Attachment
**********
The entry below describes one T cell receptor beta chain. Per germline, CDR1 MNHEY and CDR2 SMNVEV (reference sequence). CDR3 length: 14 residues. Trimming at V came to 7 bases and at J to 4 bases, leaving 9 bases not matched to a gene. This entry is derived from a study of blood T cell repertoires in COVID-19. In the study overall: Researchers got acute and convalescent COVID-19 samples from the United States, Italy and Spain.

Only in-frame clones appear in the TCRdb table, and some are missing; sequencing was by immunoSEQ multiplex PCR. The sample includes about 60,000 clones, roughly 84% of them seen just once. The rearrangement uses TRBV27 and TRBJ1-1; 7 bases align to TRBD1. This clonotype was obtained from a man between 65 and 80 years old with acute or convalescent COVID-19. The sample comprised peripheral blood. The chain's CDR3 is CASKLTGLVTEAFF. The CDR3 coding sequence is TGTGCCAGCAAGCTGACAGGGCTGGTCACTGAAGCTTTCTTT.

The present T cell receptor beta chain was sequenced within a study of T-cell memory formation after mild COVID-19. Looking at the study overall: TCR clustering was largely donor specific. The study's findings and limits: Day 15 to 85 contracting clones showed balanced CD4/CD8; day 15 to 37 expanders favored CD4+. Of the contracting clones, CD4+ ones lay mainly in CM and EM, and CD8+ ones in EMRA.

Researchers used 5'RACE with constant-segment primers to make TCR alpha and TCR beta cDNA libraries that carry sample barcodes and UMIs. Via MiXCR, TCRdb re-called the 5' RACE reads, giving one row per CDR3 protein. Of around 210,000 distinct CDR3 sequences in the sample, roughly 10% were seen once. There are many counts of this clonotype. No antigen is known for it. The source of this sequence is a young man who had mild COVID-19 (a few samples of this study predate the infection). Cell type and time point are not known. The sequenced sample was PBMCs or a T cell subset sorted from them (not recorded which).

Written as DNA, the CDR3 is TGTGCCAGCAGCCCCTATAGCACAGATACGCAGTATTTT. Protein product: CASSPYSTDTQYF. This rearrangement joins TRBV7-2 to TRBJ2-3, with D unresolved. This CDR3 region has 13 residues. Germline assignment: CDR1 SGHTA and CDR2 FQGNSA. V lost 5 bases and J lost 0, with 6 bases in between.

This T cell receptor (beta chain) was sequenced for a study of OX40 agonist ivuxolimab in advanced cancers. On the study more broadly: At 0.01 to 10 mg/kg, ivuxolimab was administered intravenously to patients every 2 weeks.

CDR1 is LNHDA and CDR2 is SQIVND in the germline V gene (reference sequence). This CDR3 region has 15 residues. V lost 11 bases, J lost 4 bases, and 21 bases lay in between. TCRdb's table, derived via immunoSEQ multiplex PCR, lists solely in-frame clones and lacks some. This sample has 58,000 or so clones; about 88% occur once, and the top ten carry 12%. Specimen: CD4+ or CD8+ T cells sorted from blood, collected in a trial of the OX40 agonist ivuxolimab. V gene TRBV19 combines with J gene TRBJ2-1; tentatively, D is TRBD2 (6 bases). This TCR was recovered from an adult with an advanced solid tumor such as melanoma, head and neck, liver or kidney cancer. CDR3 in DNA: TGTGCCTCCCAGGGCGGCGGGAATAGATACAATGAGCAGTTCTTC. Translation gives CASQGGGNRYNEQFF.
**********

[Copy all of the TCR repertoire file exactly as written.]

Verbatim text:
The entry below describes one T cell receptor beta chain. Per germline, CDR1 MNHEY and CDR2 SMNVEV (reference sequence). CDR3 length: 14 residues. Trimming at V came to 7 bases and at J to 4 bases, leaving 9 bases not matched to a gene. This entry is derived from a study of blood T cell repertoires in COVID-19. In the study overall: Researchers got acute and convalescent COVID-19 samples from the United States, Italy and Spain.

Only in-frame clones appear in the TCRdb table, and some are missing; sequencing was by immunoSEQ multiplex PCR. The sample includes about 60,000 clones, roughly 84% of them seen just once. The rearrangement uses TRBV27 and TRBJ1-1; 7 bases align to TRBD1. This clonotype was obtained from a man between 65 and 80 years old with acute or convalescent COVID-19. The sample comprised peripheral blood. The chain's CDR3 is CASKLTGLVTEAFF. The CDR3 coding sequence is TGTGCCAGCAAGCTGACAGGGCTGGTCACTGAAGCTTTCTTT.

The present T cell receptor beta chain was sequenced within a study of T-cell memory formation after mild COVID-19. Looking at the study overall: TCR clustering was largely donor specific. The study's findings and limits: Day 15 to 85 contracting clones showed balanced CD4/CD8; day 15 to 37 expanders favored CD4+. Of the contracting clones, CD4+ ones lay mainly in CM and EM, and CD8+ ones in EMRA.

Researchers used 5'RACE with constant-segment primers to make TCR alpha and TCR beta cDNA libraries that carry sample barcodes and UMIs. Via MiXCR, TCRdb re-called the 5' RACE reads, giving one row per CDR3 protein. Of around 210,000 distinct CDR3 sequences in the sample, roughly 10% were seen once. There are many counts of this clonotype. No antigen is known for it. The source of this sequence is a young man who had mild COVID-19 (a few samples of this study predate the infection). Cell type and time point are not known. The sequenced sample was PBMCs or a T cell subset sorted from them (not recorded which).

Written as DNA, the CDR3 is TGTGCCAGCAGCCCCTATAGCACAGATACGCAGTATTTT. Protein product: CASSPYSTDTQYF. This rearrangement joins TRBV7-2 to TRBJ2-3, with D unresolved. This CDR3 region has 13 residues. Germline assignment: CDR1 SGHTA and CDR2 FQGNSA. V lost 5 bases and J lost 0, with 6 bases in between.

This T cell receptor (beta chain) was sequenced for a study of OX40 agonist ivuxolimab in advanced cancers. On the study more broadly: At 0.01 to 10 mg/kg, ivuxolimab was administered intravenously to patients every 2 weeks.

CDR1 is LNHDA and CDR2 is SQIVND in the germline V gene (reference sequence). This CDR3 region has 15 residues. V lost 11 bases, J lost 4 bases, and 21 bases lay in between. TCRdb's table, derived via immunoSEQ multiplex PCR, lists solely in-frame clones and lacks some. This sample has 58,000 or so clones; about 88% occur once, and the top ten carry 12%. Specimen: CD4+ or CD8+ T cells sorted from blood, collected in a trial of the OX40 agonist ivuxolimab. V gene TRBV19 combines with J gene TRBJ2-1; tentatively, D is TRBD2 (6 bases). This TCR was recovered from an adult with an advanced solid tumor such as melanoma, head and neck, liver or kidney cancer. CDR3 in DNA: TGTGCCTCCCAGGGCGGCGGGAATAGATACAATGAGCAGTTCTTC. Translation gives CASQGGGNRYNEQFF.